I am running an Arch Linux installation on my laptop with the following partition scheme:

  • /dev/sda1 is my /boot partition, which is also my ESP
  • /dev/sda2 is my LUKS encrypted root partition

I use systemd-boot as my bootloader.

As I was thinking about the security of this setup, I became paranoid, because the vmlinuz and initramfs images could be modified, as they are stored on an unencrypted partition. My concern is, that the images could be replaced with modified and malicious images from an attacker. Other than locking down the UEFI and disallowing boot from USB drives I don't have an idea to prevent booting modified images.

My questions are:

  1. Is this a real problem or is there already a security measure against this?
  2. If not, is there anything I can do to detect unauthorized changes when booting (something like signed images)?
  3. Are there any other security considerations when using this kind of a setup?


  1. I have a TPM in my laptop. Is there anything I can do with that?
  • If an atacker is able to compromise you at that level, the game is over. You can always umount /boot after booting, however I think you are just bringing complexity to the table. An alternate solution instead is encryption by hw, then you can encrypt everything. – Rui F Ribeiro Aug 16 '18 at 21:50
  • @RuiFRibeiro it does not have to be game over necessarily. If I can for example sign my own images and check for that on boot I could abort the boot process and show a warning. But I am unsure on how to do that. – Scrumplex Aug 16 '18 at 22:00

My concern is, that the images could be replaced with modified and malicious images from an attacker.

Yep, they could. To prevent that, you could boot from a removable drive yourself (which you remove when leaving the computer), or have the firmware securely check the boot binaries (like UEFI Secure Boot tries to do).

That still wouldn't prevent the attacker from installing a keylogger, or modifying the firmware of your system. With the signed boot approach, you'd also need to be sure that the attacker would not be able to modify the signing keys the computer accepts.

Are there any other security considerations when using this kind of a setup?

Cold boot attacks are pretty bad. Don't let your laptop get stolen when it's powered on.

Also, strictly speaking, encryption doesn't mean authentication in itself, and full-disk encryption usually doesn't authenticate the data since that would require changing the data size (the addition of authentication tags). The lack of authentication leads to malleability, the degree of which depends on the encryption algorithm (CTR and CBC modes are bad, and there's mentions of practical attacks against CBC-based disk encryption).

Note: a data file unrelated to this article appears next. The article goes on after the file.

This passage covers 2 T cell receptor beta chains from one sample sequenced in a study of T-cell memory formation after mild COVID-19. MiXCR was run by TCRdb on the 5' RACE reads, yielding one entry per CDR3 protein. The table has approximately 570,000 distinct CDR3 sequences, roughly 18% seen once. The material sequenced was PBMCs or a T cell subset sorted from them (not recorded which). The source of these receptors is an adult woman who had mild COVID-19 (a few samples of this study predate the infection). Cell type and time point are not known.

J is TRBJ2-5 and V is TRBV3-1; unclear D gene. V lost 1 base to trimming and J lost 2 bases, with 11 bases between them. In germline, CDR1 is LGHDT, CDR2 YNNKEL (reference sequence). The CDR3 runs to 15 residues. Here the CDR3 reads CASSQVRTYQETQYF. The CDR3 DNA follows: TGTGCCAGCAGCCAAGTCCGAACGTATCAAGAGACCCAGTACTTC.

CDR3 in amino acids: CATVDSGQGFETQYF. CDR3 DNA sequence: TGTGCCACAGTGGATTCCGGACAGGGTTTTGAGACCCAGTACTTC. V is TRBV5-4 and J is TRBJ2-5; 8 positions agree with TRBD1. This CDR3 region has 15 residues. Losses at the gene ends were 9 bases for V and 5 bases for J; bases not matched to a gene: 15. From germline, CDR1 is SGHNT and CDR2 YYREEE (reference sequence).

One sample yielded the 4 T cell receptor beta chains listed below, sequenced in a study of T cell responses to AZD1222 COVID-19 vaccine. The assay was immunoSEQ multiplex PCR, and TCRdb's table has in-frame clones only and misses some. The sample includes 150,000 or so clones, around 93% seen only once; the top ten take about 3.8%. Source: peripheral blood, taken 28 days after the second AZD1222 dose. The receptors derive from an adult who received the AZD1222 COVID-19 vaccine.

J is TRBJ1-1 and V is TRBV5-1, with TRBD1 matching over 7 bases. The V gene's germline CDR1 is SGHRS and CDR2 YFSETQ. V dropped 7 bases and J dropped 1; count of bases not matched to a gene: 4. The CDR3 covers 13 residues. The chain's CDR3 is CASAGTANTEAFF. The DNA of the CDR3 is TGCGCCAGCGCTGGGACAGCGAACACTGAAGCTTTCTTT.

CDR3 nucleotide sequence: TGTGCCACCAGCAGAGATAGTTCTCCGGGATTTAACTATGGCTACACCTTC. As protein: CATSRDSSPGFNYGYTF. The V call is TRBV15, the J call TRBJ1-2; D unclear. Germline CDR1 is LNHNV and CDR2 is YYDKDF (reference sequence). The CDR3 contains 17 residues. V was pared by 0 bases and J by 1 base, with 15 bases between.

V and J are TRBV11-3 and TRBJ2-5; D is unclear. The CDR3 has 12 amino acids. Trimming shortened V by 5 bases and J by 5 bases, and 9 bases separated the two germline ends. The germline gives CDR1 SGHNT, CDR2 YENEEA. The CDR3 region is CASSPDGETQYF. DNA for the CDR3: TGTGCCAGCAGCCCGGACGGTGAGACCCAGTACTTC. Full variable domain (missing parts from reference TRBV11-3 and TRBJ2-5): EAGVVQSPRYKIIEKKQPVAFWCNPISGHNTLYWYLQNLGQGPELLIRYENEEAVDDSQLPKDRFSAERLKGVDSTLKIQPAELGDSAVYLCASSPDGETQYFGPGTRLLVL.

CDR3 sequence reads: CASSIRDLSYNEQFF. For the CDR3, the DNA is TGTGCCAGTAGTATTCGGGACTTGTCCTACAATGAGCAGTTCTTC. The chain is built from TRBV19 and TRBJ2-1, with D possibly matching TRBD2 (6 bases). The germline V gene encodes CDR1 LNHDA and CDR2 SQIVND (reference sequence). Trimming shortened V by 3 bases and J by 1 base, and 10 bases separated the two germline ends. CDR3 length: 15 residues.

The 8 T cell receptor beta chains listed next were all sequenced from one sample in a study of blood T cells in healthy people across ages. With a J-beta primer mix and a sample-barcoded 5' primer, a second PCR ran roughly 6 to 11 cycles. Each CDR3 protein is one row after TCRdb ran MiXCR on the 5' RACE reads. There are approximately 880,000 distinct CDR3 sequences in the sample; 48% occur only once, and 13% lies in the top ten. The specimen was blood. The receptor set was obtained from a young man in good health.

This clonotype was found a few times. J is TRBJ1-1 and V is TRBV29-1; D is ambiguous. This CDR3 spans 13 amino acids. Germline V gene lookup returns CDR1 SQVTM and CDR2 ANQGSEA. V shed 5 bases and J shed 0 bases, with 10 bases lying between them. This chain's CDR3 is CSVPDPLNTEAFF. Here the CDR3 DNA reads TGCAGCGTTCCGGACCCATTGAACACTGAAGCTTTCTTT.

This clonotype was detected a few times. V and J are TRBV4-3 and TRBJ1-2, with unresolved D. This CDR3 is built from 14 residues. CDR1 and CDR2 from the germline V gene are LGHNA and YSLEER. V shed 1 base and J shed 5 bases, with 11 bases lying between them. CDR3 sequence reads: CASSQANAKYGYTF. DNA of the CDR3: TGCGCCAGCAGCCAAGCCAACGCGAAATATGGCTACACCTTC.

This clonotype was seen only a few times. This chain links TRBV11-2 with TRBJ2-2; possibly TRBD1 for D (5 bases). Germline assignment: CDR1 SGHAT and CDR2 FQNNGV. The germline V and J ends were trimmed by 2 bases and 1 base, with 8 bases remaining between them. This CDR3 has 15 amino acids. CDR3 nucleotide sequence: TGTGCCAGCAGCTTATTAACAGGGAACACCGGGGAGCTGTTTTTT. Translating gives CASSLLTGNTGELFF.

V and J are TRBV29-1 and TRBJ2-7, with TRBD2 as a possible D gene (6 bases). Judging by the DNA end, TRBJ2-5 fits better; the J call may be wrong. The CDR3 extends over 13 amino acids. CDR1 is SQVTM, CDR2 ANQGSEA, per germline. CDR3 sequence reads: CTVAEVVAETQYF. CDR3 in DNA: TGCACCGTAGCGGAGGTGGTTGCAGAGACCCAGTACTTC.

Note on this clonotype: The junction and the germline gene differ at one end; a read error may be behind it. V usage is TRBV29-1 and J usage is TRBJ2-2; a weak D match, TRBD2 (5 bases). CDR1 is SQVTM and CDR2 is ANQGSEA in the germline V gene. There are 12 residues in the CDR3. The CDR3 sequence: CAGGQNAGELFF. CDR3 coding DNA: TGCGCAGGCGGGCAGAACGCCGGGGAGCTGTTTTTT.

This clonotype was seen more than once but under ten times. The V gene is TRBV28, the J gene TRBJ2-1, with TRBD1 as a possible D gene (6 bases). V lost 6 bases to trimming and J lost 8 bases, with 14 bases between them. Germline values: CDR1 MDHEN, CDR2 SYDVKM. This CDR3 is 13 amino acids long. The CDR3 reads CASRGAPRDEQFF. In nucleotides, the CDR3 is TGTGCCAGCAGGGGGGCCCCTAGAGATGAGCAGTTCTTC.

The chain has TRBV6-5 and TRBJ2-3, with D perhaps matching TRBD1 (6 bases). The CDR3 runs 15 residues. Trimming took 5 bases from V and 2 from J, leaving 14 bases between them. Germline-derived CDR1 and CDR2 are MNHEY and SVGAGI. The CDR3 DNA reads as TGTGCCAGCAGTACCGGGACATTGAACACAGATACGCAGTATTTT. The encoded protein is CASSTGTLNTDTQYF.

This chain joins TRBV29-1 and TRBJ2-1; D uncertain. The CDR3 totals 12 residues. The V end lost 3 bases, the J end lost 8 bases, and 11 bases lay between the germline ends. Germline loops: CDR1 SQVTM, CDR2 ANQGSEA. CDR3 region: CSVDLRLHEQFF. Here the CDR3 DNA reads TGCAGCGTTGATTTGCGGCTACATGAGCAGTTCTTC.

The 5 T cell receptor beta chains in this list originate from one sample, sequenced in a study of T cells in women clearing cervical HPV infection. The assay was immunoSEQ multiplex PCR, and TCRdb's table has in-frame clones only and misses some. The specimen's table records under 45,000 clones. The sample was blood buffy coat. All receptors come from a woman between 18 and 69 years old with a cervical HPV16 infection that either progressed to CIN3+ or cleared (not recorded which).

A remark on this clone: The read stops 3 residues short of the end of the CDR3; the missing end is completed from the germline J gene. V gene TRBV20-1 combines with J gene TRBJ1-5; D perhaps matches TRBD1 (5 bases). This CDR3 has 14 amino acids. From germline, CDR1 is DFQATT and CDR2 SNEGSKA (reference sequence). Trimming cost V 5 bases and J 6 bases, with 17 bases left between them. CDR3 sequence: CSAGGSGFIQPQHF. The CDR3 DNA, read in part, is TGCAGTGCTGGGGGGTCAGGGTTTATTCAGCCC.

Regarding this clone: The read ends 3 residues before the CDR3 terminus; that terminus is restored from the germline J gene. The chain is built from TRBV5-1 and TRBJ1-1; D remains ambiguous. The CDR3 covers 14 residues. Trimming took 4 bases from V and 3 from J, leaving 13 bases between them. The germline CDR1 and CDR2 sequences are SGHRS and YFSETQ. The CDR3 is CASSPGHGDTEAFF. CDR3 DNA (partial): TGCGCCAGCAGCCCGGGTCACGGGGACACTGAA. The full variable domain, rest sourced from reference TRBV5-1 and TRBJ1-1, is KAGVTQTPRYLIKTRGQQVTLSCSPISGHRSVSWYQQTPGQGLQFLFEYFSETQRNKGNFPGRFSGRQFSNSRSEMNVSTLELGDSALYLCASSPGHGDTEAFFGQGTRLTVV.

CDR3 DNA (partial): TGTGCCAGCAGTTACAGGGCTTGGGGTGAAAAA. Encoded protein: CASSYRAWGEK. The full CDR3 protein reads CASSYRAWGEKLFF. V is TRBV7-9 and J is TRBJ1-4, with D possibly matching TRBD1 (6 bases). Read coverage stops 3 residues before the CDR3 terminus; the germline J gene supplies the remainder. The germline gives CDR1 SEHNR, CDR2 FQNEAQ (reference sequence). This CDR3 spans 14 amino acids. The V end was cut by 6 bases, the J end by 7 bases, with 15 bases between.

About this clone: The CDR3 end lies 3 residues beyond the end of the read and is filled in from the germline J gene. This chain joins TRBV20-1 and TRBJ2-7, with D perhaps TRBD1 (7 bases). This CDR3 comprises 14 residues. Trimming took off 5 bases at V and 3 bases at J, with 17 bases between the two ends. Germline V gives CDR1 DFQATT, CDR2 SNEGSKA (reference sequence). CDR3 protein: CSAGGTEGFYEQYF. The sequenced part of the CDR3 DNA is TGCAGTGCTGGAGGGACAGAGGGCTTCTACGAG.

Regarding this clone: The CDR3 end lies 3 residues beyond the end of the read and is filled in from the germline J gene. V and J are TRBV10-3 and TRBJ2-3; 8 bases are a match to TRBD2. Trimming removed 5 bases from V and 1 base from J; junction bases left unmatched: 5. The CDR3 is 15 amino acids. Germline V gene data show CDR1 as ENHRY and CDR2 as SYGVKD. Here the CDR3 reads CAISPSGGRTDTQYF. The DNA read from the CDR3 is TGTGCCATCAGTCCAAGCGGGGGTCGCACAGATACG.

So, if you're paranoid enough, you probably shouldn't use the laptop after an attacker has had their time with it. But all of this depends on your threat model, the value of your data, and how advanced you expect your attackers to be.

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  • Using an external drive as my boot partition is actually a very good idea. I was already thinking about Secure Boot but I don't like the Microsoftiness of that. My security concerns are quick attacks anyway. If an attacker has enough time to solder some chip on my motherboard then there is a much larger problem than my Linux root partition. – Scrumplex Aug 16 '18 at 23:07
  • I have edited my post. I have a TPM. Can I do something with that? – Scrumplex Aug 16 '18 at 23:15
  • @Scrumplex Have you looked at using yiur TPM for Measured Boot? Secure Boot and Measured Boot are not the same thing. With Measured Boot, before launching the next object, the currently-running object “measures” or computes the hash of, the next object(s) in the chain, and stores the hashes in a way that they can be securely retrieved later (think TPM) to find out what objects were encountered. – fpmurphy Aug 17 '18 at 4:42

There is no defence against physical access!

You can do whatever you want but even full disk encryption can be circumvented by a hardware key logger installed on one of your internal USB ports (on a laptop: soldered straight onto your motherboard)


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  • If someone has enough time to open my laptop, solder some wires and chips to my motherboard, close my laptop and test his setup there is a much larger problem than my small little Linux root partition. I am concernes about quick attacks. Like some UEFI exploit which could allow booting from USB. – Scrumplex Aug 16 '18 at 23:10
  • Quick attack: insert a hardware USB keylogger in one of your USB ports externally... – Fabby Aug 16 '18 at 23:16
  • how could it read the internal keyboard of my laptop? – Scrumplex Aug 16 '18 at 23:20
  • That would be a new question. It's not like we charge more for more questions... ;-) – Fabby Aug 17 '18 at 8:29

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